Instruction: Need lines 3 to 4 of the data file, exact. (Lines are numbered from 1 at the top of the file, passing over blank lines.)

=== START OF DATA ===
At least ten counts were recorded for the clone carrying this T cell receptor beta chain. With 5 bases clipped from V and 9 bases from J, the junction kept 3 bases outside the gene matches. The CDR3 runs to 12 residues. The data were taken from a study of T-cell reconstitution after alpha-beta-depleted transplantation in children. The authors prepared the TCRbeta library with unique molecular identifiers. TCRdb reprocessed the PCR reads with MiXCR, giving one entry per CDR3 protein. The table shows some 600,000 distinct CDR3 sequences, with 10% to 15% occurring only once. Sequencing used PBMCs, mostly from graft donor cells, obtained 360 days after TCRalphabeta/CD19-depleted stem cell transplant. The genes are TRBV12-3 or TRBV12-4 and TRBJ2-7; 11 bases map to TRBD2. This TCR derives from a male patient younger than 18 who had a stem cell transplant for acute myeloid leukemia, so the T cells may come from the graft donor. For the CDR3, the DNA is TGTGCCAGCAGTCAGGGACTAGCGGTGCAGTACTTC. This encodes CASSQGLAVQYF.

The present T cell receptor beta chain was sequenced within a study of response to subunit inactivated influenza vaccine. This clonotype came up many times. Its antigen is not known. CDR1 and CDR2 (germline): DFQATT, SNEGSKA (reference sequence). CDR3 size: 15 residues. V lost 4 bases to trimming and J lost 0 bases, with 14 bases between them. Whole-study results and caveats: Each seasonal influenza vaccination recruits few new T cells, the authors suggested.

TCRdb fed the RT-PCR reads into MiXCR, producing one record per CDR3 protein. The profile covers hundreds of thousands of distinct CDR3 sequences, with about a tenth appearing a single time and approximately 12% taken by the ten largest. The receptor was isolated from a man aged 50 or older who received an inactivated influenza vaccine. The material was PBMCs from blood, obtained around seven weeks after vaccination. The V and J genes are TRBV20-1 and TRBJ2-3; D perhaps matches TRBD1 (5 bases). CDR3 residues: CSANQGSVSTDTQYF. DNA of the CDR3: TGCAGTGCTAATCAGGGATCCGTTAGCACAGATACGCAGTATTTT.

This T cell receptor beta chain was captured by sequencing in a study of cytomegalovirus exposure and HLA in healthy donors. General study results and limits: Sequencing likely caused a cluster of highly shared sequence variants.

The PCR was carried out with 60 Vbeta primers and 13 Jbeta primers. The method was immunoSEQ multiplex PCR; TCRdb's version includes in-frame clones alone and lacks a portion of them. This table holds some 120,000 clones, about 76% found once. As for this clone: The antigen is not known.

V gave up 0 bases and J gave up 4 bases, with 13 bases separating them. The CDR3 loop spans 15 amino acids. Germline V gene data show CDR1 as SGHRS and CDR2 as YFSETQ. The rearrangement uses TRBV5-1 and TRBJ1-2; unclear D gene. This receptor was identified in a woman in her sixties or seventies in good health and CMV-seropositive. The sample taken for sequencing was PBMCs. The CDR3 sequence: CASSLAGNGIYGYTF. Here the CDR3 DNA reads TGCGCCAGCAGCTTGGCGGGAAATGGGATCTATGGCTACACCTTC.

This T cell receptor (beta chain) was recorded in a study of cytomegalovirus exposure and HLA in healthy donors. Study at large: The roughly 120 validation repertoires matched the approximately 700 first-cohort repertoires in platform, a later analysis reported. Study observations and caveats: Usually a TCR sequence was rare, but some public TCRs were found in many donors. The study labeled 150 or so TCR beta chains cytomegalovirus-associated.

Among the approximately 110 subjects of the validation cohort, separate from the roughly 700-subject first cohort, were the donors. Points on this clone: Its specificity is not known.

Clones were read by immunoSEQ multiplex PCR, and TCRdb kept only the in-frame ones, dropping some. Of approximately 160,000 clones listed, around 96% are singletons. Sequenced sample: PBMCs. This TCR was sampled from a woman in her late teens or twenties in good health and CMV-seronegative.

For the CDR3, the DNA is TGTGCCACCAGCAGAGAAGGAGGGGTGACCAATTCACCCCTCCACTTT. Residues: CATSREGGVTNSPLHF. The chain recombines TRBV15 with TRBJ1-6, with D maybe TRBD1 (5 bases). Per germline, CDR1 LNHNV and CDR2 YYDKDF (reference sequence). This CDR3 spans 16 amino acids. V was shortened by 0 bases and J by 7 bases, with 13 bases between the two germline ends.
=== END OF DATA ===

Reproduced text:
TCRdb fed the RT-PCR reads into MiXCR, producing one record per CDR3 protein. The profile covers hundreds of thousands of distinct CDR3 sequences, with about a tenth appearing a single time and approximately 12% taken by the ten largest. The receptor was isolated from a man aged 50 or older who received an inactivated influenza vaccine. The material was PBMCs from blood, obtained around seven weeks after vaccination. The V and J genes are TRBV20-1 and TRBJ2-3; D perhaps matches TRBD1 (5 bases). CDR3 residues: CSANQGSVSTDTQYF. DNA of the CDR3: TGCAGTGCTAATCAGGGATCCGTTAGCACAGATACGCAGTATTTT.

This T cell receptor beta chain was captured by sequencing in a study of cytomegalovirus exposure and HLA in healthy donors. General study results and limits: Sequencing likely caused a cluster of highly shared sequence variants.